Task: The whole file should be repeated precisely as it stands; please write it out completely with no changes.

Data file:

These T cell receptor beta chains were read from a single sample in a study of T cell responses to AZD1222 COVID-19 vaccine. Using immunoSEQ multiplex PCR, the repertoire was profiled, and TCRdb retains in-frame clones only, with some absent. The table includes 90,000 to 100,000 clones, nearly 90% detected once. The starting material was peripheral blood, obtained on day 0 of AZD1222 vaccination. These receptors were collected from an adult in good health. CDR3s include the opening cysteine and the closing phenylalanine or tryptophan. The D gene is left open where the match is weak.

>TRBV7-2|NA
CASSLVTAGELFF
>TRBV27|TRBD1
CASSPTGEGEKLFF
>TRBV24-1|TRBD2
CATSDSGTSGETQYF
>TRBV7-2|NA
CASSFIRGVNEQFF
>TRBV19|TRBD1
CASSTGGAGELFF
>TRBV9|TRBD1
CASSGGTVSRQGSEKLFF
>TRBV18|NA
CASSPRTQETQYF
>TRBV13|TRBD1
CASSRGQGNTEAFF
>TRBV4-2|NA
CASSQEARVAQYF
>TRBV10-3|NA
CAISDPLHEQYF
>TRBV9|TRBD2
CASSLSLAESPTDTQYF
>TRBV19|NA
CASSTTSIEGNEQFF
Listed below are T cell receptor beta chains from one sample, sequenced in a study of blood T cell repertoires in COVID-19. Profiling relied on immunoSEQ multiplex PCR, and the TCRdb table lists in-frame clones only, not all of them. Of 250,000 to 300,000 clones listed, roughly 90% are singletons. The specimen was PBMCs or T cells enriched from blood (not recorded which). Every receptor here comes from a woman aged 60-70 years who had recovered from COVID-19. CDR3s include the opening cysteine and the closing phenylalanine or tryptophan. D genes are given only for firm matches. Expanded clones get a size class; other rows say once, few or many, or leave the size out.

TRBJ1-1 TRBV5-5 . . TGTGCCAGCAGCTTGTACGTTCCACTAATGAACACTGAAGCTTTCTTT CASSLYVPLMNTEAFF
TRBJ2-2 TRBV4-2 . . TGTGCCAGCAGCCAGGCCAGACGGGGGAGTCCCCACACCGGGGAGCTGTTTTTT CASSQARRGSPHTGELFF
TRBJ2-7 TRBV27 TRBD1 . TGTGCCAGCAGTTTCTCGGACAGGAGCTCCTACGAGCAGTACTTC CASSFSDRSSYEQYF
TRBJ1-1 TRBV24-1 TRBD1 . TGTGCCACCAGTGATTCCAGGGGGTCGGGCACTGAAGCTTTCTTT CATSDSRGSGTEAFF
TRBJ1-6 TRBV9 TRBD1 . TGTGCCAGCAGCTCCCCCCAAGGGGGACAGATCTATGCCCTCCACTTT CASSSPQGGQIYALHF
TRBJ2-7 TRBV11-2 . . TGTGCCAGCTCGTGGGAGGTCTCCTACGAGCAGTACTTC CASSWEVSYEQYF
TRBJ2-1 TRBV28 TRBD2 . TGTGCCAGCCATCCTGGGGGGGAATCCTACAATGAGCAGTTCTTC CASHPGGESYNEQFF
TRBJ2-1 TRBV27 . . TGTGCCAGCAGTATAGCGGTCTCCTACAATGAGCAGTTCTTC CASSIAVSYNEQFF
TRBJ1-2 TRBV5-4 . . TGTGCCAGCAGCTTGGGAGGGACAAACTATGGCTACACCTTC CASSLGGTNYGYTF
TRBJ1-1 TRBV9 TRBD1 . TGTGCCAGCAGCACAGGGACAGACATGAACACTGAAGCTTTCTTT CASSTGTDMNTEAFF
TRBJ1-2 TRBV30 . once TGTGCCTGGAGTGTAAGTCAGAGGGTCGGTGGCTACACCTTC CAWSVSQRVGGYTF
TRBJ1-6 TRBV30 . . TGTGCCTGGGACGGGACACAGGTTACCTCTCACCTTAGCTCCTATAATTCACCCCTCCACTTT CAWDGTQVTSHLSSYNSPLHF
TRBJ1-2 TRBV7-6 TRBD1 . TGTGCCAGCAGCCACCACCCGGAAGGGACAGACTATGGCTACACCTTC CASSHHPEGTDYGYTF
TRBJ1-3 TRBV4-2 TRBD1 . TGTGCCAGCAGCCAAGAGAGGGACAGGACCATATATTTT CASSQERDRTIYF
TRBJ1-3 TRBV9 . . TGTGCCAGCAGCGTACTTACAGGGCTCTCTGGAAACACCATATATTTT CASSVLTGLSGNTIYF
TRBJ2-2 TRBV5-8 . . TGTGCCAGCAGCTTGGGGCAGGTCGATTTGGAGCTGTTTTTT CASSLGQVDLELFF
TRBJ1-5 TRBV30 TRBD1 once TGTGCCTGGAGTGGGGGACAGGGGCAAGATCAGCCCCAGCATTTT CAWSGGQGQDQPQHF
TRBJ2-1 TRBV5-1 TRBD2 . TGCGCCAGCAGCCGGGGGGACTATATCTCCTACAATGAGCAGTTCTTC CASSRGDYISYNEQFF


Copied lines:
These T cell receptor beta chains were read from a single sample in a study of T cell responses to AZD1222 COVID-19 vaccine. Using immunoSEQ multiplex PCR, the repertoire was profiled, and TCRdb retains in-frame clones only, with some absent. The table includes 90,000 to 100,000 clones, nearly 90% detected once. The starting material was peripheral blood, obtained on day 0 of AZD1222 vaccination. These receptors were collected from an adult in good health. CDR3s include the opening cysteine and the closing phenylalanine or tryptophan. The D gene is left open where the match is weak.

>TRBV7-2|NA
CASSLVTAGELFF
>TRBV27|TRBD1
CASSPTGEGEKLFF
>TRBV24-1|TRBD2
CATSDSGTSGETQYF
>TRBV7-2|NA
CASSFIRGVNEQFF
>TRBV19|TRBD1
CASSTGGAGELFF
>TRBV9|TRBD1
CASSGGTVSRQGSEKLFF
>TRBV18|NA
CASSPRTQETQYF
>TRBV13|TRBD1
CASSRGQGNTEAFF
>TRBV4-2|NA
CASSQEARVAQYF
>TRBV10-3|NA
CAISDPLHEQYF
>TRBV9|TRBD2
CASSLSLAESPTDTQYF
>TRBV19|NA
CASSTTSIEGNEQFF
Listed below are T cell receptor beta chains from one sample, sequenced in a study of blood T cell repertoires in COVID-19. Profiling relied on immunoSEQ multiplex PCR, and the TCRdb table lists in-frame clones only, not all of them. Of 250,000 to 300,000 clones listed, roughly 90% are singletons. The specimen was PBMCs or T cells enriched from blood (not recorded which). Every receptor here comes from a woman aged 60-70 years who had recovered from COVID-19. CDR3s include the opening cysteine and the closing phenylalanine or tryptophan. D genes are given only for firm matches. Expanded clones get a size class; other rows say once, few or many, or leave the size out.

TRBJ1-1 TRBV5-5 . . TGTGCCAGCAGCTTGTACGTTCCACTAATGAACACTGAAGCTTTCTTT CASSLYVPLMNTEAFF
TRBJ2-2 TRBV4-2 . . TGTGCCAGCAGCCAGGCCAGACGGGGGAGTCCCCACACCGGGGAGCTGTTTTTT CASSQARRGSPHTGELFF
TRBJ2-7 TRBV27 TRBD1 . TGTGCCAGCAGTTTCTCGGACAGGAGCTCCTACGAGCAGTACTTC CASSFSDRSSYEQYF
TRBJ1-1 TRBV24-1 TRBD1 . TGTGCCACCAGTGATTCCAGGGGGTCGGGCACTGAAGCTTTCTTT CATSDSRGSGTEAFF
TRBJ1-6 TRBV9 TRBD1 . TGTGCCAGCAGCTCCCCCCAAGGGGGACAGATCTATGCCCTCCACTTT CASSSPQGGQIYALHF
TRBJ2-7 TRBV11-2 . . TGTGCCAGCTCGTGGGAGGTCTCCTACGAGCAGTACTTC CASSWEVSYEQYF
TRBJ2-1 TRBV28 TRBD2 . TGTGCCAGCCATCCTGGGGGGGAATCCTACAATGAGCAGTTCTTC CASHPGGESYNEQFF
TRBJ2-1 TRBV27 . . TGTGCCAGCAGTATAGCGGTCTCCTACAATGAGCAGTTCTTC CASSIAVSYNEQFF
TRBJ1-2 TRBV5-4 . . TGTGCCAGCAGCTTGGGAGGGACAAACTATGGCTACACCTTC CASSLGGTNYGYTF
TRBJ1-1 TRBV9 TRBD1 . TGTGCCAGCAGCACAGGGACAGACATGAACACTGAAGCTTTCTTT CASSTGTDMNTEAFF
TRBJ1-2 TRBV30 . once TGTGCCTGGAGTGTAAGTCAGAGGGTCGGTGGCTACACCTTC CAWSVSQRVGGYTF
TRBJ1-6 TRBV30 . . TGTGCCTGGGACGGGACACAGGTTACCTCTCACCTTAGCTCCTATAATTCACCCCTCCACTTT CAWDGTQVTSHLSSYNSPLHF
TRBJ1-2 TRBV7-6 TRBD1 . TGTGCCAGCAGCCACCACCCGGAAGGGACAGACTATGGCTACACCTTC CASSHHPEGTDYGYTF
TRBJ1-3 TRBV4-2 TRBD1 . TGTGCCAGCAGCCAAGAGAGGGACAGGACCATATATTTT CASSQERDRTIYF
TRBJ1-3 TRBV9 . . TGTGCCAGCAGCGTACTTACAGGGCTCTCTGGAAACACCATATATTTT CASSVLTGLSGNTIYF
TRBJ2-2 TRBV5-8 . . TGTGCCAGCAGCTTGGGGCAGGTCGATTTGGAGCTGTTTTTT CASSLGQVDLELFF
TRBJ1-5 TRBV30 TRBD1 once TGTGCCTGGAGTGGGGGACAGGGGCAAGATCAGCCCCAGCATTTT CAWSGGQGQDQPQHF
TRBJ2-1 TRBV5-1 TRBD2 . TGCGCCAGCAGCCGGGGGGACTATATCTCCTACAATGAGCAGTTCTTC CASSRGDYISYNEQFF